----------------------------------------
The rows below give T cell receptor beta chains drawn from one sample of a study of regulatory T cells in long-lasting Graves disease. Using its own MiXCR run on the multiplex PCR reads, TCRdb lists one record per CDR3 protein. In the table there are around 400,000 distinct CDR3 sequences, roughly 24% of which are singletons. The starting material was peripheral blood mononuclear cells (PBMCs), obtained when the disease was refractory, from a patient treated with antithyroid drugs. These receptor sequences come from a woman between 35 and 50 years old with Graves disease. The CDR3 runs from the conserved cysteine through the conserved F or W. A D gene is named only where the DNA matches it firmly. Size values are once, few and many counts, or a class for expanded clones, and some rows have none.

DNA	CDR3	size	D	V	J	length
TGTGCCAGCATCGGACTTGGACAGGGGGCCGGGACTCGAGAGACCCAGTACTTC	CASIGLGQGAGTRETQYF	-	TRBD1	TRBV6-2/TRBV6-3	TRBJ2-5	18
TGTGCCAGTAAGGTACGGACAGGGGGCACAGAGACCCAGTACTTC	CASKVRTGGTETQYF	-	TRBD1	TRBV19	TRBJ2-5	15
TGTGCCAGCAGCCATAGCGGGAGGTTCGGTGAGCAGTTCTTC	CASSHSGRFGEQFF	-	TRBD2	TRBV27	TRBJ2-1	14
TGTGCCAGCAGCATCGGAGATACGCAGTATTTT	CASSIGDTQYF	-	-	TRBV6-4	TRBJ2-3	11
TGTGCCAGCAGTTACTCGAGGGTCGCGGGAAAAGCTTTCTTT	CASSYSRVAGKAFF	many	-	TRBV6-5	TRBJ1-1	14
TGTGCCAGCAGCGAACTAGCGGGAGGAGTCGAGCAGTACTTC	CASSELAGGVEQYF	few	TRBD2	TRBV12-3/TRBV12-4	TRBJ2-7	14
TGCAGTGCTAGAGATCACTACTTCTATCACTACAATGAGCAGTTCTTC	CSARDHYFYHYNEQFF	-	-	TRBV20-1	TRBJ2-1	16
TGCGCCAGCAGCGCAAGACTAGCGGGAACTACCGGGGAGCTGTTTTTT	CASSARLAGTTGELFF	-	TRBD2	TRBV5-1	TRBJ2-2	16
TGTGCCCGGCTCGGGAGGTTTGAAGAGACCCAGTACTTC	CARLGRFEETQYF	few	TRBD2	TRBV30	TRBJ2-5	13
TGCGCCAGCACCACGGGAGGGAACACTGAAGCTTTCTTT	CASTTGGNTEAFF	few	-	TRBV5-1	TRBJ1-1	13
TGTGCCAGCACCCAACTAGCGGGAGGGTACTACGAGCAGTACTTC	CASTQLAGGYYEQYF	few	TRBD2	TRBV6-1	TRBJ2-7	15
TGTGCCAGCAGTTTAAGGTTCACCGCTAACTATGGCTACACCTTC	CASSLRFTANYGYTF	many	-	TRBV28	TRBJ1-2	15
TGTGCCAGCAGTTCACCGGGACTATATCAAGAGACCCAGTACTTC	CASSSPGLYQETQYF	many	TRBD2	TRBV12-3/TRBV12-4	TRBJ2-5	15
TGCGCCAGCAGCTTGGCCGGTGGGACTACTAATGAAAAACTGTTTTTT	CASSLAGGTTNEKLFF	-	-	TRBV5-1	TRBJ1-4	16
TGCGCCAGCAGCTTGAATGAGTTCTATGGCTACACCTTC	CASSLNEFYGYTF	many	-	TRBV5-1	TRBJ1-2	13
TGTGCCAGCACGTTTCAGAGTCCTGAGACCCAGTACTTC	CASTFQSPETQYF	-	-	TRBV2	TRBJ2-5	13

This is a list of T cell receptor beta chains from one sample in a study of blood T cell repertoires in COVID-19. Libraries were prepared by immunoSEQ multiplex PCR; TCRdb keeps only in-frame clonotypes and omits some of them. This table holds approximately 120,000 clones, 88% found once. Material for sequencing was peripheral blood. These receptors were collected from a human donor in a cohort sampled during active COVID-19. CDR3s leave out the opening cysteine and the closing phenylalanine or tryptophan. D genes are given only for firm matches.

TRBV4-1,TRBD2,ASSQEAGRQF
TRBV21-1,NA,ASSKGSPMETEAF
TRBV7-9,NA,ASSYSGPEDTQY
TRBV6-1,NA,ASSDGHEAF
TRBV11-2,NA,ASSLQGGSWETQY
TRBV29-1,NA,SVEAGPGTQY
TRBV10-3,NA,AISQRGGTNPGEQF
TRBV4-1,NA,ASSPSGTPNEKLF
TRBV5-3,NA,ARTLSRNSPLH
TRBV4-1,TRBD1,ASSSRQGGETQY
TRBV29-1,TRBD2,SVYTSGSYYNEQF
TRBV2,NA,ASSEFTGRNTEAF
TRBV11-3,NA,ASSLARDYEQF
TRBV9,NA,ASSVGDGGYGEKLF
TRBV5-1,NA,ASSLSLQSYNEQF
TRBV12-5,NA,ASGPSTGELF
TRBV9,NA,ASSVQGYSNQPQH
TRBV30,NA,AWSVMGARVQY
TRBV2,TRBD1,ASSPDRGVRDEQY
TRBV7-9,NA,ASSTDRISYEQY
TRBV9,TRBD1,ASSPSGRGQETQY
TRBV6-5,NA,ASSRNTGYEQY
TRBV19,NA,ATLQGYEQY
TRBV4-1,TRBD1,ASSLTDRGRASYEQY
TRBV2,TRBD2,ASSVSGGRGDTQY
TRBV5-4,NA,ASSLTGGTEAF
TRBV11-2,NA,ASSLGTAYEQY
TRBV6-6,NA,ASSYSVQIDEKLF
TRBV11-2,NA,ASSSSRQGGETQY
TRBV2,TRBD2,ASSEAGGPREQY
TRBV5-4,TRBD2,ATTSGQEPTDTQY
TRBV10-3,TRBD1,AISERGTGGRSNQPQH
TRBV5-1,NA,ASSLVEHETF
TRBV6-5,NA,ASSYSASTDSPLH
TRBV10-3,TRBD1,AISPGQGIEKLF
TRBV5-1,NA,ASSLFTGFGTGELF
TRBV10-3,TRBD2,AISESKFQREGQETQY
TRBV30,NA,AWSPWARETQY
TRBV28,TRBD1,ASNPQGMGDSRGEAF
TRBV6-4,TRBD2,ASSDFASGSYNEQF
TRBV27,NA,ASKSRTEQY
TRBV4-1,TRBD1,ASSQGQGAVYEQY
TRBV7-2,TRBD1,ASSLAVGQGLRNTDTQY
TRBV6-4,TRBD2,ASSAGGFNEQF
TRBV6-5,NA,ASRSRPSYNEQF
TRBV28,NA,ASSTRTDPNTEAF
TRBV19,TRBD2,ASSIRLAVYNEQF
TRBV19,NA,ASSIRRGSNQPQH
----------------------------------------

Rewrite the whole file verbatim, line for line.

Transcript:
The rows below give T cell receptor beta chains drawn from one sample of a study of regulatory T cells in long-lasting Graves disease. Using its own MiXCR run on the multiplex PCR reads, TCRdb lists one record per CDR3 protein. In the table there are around 400,000 distinct CDR3 sequences, roughly 24% of which are singletons. The starting material was peripheral blood mononuclear cells (PBMCs), obtained when the disease was refractory, from a patient treated with antithyroid drugs. These receptor sequences come from a woman between 35 and 50 years old with Graves disease. The CDR3 runs from the conserved cysteine through the conserved F or W. A D gene is named only where the DNA matches it firmly. Size values are once, few and many counts, or a class for expanded clones, and some rows have none.

DNA	CDR3	size	D	V	J	length
TGTGCCAGCATCGGACTTGGACAGGGGGCCGGGACTCGAGAGACCCAGTACTTC	CASIGLGQGAGTRETQYF	-	TRBD1	TRBV6-2/TRBV6-3	TRBJ2-5	18
TGTGCCAGTAAGGTACGGACAGGGGGCACAGAGACCCAGTACTTC	CASKVRTGGTETQYF	-	TRBD1	TRBV19	TRBJ2-5	15
TGTGCCAGCAGCCATAGCGGGAGGTTCGGTGAGCAGTTCTTC	CASSHSGRFGEQFF	-	TRBD2	TRBV27	TRBJ2-1	14
TGTGCCAGCAGCATCGGAGATACGCAGTATTTT	CASSIGDTQYF	-	-	TRBV6-4	TRBJ2-3	11
TGTGCCAGCAGTTACTCGAGGGTCGCGGGAAAAGCTTTCTTT	CASSYSRVAGKAFF	many	-	TRBV6-5	TRBJ1-1	14
TGTGCCAGCAGCGAACTAGCGGGAGGAGTCGAGCAGTACTTC	CASSELAGGVEQYF	few	TRBD2	TRBV12-3/TRBV12-4	TRBJ2-7	14
TGCAGTGCTAGAGATCACTACTTCTATCACTACAATGAGCAGTTCTTC	CSARDHYFYHYNEQFF	-	-	TRBV20-1	TRBJ2-1	16
TGCGCCAGCAGCGCAAGACTAGCGGGAACTACCGGGGAGCTGTTTTTT	CASSARLAGTTGELFF	-	TRBD2	TRBV5-1	TRBJ2-2	16
TGTGCCCGGCTCGGGAGGTTTGAAGAGACCCAGTACTTC	CARLGRFEETQYF	few	TRBD2	TRBV30	TRBJ2-5	13
TGCGCCAGCACCACGGGAGGGAACACTGAAGCTTTCTTT	CASTTGGNTEAFF	few	-	TRBV5-1	TRBJ1-1	13
TGTGCCAGCACCCAACTAGCGGGAGGGTACTACGAGCAGTACTTC	CASTQLAGGYYEQYF	few	TRBD2	TRBV6-1	TRBJ2-7	15
TGTGCCAGCAGTTTAAGGTTCACCGCTAACTATGGCTACACCTTC	CASSLRFTANYGYTF	many	-	TRBV28	TRBJ1-2	15
TGTGCCAGCAGTTCACCGGGACTATATCAAGAGACCCAGTACTTC	CASSSPGLYQETQYF	many	TRBD2	TRBV12-3/TRBV12-4	TRBJ2-5	15
TGCGCCAGCAGCTTGGCCGGTGGGACTACTAATGAAAAACTGTTTTTT	CASSLAGGTTNEKLFF	-	-	TRBV5-1	TRBJ1-4	16
TGCGCCAGCAGCTTGAATGAGTTCTATGGCTACACCTTC	CASSLNEFYGYTF	many	-	TRBV5-1	TRBJ1-2	13
TGTGCCAGCACGTTTCAGAGTCCTGAGACCCAGTACTTC	CASTFQSPETQYF	-	-	TRBV2	TRBJ2-5	13

This is a list of T cell receptor beta chains from one sample in a study of blood T cell repertoires in COVID-19. Libraries were prepared by immunoSEQ multiplex PCR; TCRdb keeps only in-frame clonotypes and omits some of them. This table holds approximately 120,000 clones, 88% found once. Material for sequencing was peripheral blood. These receptors were collected from a human donor in a cohort sampled during active COVID-19. CDR3s leave out the opening cysteine and the closing phenylalanine or tryptophan. D genes are given only for firm matches.

TRBV4-1,TRBD2,ASSQEAGRQF
TRBV21-1,NA,ASSKGSPMETEAF
TRBV7-9,NA,ASSYSGPEDTQY
TRBV6-1,NA,ASSDGHEAF
TRBV11-2,NA,ASSLQGGSWETQY
TRBV29-1,NA,SVEAGPGTQY
TRBV10-3,NA,AISQRGGTNPGEQF
TRBV4-1,NA,ASSPSGTPNEKLF
TRBV5-3,NA,ARTLSRNSPLH
TRBV4-1,TRBD1,ASSSRQGGETQY
TRBV29-1,TRBD2,SVYTSGSYYNEQF
TRBV2,NA,ASSEFTGRNTEAF
TRBV11-3,NA,ASSLARDYEQF
TRBV9,NA,ASSVGDGGYGEKLF
TRBV5-1,NA,ASSLSLQSYNEQF
TRBV12-5,NA,ASGPSTGELF
TRBV9,NA,ASSVQGYSNQPQH
TRBV30,NA,AWSVMGARVQY
TRBV2,TRBD1,ASSPDRGVRDEQY
TRBV7-9,NA,ASSTDRISYEQY
TRBV9,TRBD1,ASSPSGRGQETQY
TRBV6-5,NA,ASSRNTGYEQY
TRBV19,NA,ATLQGYEQY
TRBV4-1,TRBD1,ASSLTDRGRASYEQY
TRBV2,TRBD2,ASSVSGGRGDTQY
TRBV5-4,NA,ASSLTGGTEAF
TRBV11-2,NA,ASSLGTAYEQY
TRBV6-6,NA,ASSYSVQIDEKLF
TRBV11-2,NA,ASSSSRQGGETQY
TRBV2,TRBD2,ASSEAGGPREQY
TRBV5-4,TRBD2,ATTSGQEPTDTQY
TRBV10-3,TRBD1,AISERGTGGRSNQPQH
TRBV5-1,NA,ASSLVEHETF
TRBV6-5,NA,ASSYSASTDSPLH
TRBV10-3,TRBD1,AISPGQGIEKLF
TRBV5-1,NA,ASSLFTGFGTGELF
TRBV10-3,TRBD2,AISESKFQREGQETQY
TRBV30,NA,AWSPWARETQY
TRBV28,TRBD1,ASNPQGMGDSRGEAF
TRBV6-4,TRBD2,ASSDFASGSYNEQF
TRBV27,NA,ASKSRTEQY
TRBV4-1,TRBD1,ASSQGQGAVYEQY
TRBV7-2,TRBD1,ASSLAVGQGLRNTDTQY
TRBV6-4,TRBD2,ASSAGGFNEQF
TRBV6-5,NA,ASRSRPSYNEQF
TRBV28,NA,ASSTRTDPNTEAF
TRBV19,TRBD2,ASSIRLAVYNEQF
TRBV19,NA,ASSIRRGSNQPQH